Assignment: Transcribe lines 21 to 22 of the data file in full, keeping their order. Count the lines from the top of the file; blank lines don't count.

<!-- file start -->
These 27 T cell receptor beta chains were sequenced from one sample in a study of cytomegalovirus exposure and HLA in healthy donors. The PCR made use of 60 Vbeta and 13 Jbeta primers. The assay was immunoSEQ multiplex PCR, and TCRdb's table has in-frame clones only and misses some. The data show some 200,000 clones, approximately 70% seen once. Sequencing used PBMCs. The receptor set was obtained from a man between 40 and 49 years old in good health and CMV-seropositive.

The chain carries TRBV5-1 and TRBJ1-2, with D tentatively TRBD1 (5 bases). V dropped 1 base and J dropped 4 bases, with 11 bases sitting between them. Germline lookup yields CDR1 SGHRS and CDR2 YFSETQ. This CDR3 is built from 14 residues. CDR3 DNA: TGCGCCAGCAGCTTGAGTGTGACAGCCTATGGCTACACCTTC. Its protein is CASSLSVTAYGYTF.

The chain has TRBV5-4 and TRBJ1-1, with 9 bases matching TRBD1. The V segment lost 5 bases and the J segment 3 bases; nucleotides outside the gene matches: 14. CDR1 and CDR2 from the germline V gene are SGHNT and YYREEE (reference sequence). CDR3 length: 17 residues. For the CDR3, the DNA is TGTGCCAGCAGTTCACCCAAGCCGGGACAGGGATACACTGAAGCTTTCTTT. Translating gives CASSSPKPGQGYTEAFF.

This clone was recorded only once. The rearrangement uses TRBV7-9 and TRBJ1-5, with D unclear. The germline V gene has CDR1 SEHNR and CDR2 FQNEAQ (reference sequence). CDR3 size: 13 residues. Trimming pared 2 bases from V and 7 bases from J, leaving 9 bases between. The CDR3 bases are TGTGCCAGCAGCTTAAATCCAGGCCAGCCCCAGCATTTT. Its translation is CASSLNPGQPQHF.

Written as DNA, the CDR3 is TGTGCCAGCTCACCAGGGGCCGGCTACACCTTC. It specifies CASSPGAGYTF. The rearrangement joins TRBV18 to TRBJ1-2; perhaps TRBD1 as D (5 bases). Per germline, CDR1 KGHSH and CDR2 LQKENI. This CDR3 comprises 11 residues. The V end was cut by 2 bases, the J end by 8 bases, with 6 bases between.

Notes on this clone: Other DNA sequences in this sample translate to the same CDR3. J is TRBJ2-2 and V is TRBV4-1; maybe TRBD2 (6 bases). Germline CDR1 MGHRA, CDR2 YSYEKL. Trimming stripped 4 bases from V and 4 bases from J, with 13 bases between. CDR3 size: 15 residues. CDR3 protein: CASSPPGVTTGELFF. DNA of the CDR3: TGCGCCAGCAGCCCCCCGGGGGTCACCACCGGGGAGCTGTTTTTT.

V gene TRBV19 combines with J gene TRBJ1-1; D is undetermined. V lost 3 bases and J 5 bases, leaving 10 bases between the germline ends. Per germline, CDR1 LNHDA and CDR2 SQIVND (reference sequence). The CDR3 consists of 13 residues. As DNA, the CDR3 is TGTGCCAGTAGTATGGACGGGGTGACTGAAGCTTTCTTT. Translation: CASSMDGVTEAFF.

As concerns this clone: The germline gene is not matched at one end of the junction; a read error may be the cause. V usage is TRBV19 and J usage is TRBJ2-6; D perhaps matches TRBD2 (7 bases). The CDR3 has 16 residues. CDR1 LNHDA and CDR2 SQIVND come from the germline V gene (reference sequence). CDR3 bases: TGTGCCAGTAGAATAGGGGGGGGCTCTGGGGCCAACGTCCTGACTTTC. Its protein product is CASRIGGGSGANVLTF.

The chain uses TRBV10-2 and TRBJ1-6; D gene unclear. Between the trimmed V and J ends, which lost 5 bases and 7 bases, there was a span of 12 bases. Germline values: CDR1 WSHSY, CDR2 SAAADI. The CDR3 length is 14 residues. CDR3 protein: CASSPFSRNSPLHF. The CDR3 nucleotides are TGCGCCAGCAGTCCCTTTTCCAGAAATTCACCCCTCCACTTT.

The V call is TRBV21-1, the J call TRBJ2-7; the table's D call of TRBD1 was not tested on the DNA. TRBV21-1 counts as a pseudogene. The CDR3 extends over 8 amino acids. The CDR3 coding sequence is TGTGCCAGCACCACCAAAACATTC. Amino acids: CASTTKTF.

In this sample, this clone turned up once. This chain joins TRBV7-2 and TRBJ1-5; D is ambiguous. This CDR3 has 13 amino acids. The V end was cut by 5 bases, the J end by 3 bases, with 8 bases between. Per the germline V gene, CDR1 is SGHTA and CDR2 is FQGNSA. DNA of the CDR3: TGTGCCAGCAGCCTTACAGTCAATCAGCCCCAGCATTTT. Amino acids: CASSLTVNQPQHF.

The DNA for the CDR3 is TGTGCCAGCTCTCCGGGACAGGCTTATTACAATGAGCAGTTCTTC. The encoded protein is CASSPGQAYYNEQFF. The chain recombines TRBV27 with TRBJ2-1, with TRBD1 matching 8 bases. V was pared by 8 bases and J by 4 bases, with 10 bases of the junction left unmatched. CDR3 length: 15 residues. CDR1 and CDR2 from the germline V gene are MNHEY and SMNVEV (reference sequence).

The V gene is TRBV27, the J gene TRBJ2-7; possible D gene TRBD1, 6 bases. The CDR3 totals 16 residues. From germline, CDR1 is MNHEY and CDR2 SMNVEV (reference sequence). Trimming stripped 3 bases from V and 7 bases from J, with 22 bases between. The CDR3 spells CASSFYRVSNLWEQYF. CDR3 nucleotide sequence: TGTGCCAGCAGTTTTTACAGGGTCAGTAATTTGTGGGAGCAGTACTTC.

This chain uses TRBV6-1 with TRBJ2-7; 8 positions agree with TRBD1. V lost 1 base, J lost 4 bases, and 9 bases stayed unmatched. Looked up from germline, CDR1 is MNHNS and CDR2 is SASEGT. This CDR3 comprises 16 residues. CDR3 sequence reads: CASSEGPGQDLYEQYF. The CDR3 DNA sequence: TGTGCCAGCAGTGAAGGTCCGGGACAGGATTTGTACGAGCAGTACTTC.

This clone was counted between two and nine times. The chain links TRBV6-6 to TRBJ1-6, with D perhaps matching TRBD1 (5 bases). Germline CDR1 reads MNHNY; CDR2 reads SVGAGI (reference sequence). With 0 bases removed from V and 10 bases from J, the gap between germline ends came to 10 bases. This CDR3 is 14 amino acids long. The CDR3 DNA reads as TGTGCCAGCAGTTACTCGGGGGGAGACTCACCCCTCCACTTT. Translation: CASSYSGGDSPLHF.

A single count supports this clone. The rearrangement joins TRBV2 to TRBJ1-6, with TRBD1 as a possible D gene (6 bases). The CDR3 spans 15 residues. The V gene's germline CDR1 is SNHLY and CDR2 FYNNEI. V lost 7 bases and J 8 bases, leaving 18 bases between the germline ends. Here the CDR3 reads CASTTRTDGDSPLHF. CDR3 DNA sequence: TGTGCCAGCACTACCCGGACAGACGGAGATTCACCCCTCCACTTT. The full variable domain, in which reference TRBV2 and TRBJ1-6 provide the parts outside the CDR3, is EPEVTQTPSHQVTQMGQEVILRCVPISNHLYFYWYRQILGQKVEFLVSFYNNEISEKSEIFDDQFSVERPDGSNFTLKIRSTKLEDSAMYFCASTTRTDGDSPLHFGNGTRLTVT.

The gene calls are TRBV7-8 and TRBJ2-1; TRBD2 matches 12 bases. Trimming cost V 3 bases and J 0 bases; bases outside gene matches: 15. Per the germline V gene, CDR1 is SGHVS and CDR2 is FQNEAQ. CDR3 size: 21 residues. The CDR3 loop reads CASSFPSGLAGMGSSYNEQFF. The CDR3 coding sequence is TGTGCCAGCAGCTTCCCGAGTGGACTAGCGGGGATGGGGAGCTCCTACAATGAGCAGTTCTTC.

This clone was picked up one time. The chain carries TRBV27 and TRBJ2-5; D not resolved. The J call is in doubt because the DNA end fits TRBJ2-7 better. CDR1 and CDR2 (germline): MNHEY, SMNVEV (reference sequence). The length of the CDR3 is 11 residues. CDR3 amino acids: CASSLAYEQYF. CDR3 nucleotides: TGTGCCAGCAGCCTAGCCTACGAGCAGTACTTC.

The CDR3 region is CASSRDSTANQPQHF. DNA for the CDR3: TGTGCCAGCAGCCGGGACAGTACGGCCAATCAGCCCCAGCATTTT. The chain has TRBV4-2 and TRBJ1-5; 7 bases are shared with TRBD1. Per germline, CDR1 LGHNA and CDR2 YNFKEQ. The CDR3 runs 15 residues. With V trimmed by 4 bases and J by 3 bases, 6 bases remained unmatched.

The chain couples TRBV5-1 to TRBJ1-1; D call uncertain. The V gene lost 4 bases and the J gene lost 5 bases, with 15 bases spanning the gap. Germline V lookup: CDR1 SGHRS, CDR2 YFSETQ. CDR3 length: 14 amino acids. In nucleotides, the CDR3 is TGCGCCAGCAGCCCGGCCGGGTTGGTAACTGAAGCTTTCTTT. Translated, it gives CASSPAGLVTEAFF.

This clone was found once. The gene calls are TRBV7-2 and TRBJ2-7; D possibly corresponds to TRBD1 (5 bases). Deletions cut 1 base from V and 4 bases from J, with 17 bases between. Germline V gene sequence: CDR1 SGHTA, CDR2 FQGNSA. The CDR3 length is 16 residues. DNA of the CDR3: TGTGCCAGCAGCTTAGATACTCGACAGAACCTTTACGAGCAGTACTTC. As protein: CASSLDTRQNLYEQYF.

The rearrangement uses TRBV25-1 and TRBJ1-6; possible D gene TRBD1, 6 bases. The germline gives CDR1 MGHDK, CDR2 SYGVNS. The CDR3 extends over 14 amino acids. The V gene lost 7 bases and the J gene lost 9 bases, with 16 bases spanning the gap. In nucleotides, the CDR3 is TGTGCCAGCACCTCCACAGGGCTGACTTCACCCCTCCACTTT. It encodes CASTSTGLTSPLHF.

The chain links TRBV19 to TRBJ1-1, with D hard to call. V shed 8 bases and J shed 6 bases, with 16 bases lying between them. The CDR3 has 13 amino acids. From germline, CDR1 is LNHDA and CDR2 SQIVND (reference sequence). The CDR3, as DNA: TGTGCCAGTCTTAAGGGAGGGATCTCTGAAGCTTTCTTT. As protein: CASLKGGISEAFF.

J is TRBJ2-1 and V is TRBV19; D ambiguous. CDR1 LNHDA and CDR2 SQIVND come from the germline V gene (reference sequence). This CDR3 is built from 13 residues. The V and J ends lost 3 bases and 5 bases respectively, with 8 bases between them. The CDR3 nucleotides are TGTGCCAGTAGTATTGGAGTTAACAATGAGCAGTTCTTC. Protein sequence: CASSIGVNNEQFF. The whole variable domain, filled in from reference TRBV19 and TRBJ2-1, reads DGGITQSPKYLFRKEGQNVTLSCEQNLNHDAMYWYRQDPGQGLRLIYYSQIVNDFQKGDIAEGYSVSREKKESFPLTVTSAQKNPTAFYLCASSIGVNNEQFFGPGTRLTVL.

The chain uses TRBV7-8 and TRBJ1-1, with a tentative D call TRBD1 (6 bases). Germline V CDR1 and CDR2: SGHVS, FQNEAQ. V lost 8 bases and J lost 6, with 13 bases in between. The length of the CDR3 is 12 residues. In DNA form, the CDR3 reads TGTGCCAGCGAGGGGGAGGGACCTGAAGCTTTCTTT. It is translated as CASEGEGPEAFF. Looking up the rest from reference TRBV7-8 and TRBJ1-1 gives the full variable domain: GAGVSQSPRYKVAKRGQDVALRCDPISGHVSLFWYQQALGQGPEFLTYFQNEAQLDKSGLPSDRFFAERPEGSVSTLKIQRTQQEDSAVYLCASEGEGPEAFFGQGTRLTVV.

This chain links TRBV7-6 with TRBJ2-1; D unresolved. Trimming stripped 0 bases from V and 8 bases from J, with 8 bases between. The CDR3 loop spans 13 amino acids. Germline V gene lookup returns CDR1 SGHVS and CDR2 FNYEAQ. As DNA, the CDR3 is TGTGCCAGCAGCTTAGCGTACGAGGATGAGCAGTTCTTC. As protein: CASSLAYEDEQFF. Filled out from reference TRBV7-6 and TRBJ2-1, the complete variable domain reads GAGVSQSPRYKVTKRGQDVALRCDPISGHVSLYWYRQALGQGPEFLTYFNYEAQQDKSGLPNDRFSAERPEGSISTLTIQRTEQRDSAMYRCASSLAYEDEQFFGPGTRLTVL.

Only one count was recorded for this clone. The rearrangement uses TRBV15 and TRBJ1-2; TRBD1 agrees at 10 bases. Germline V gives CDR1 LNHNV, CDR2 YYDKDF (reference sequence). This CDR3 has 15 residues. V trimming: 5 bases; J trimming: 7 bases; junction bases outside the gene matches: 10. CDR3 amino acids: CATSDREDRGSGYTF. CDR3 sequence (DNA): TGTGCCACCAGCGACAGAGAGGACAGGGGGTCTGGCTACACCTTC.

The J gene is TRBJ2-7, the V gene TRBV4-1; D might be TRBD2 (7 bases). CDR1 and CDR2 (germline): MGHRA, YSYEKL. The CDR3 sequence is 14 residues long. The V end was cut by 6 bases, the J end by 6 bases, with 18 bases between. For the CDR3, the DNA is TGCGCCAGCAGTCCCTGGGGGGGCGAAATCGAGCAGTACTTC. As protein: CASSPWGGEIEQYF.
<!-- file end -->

This clone was found once. The gene calls are TRBV7-2 and TRBJ2-7; D possibly corresponds to TRBD1 (5 bases). Deletions cut 1 base from V and 4 bases from J, with 17 bases between. Germline V gene sequence: CDR1 SGHTA, CDR2 FQGNSA. The CDR3 length is 16 residues. DNA of the CDR3: TGTGCCAGCAGCTTAGATACTCGACAGAACCTTTACGAGCAGTACTTC. As protein: CASSLDTRQNLYEQYF.

The rearrangement uses TRBV25-1 and TRBJ1-6; possible D gene TRBD1, 6 bases. The germline gives CDR1 MGHDK, CDR2 SYGVNS. The CDR3 extends over 14 amino acids. The V gene lost 7 bases and the J gene lost 9 bases, with 16 bases spanning the gap. In nucleotides, the CDR3 is TGTGCCAGCACCTCCACAGGGCTGACTTCACCCCTCCACTTT. It encodes CASTSTGLTSPLHF.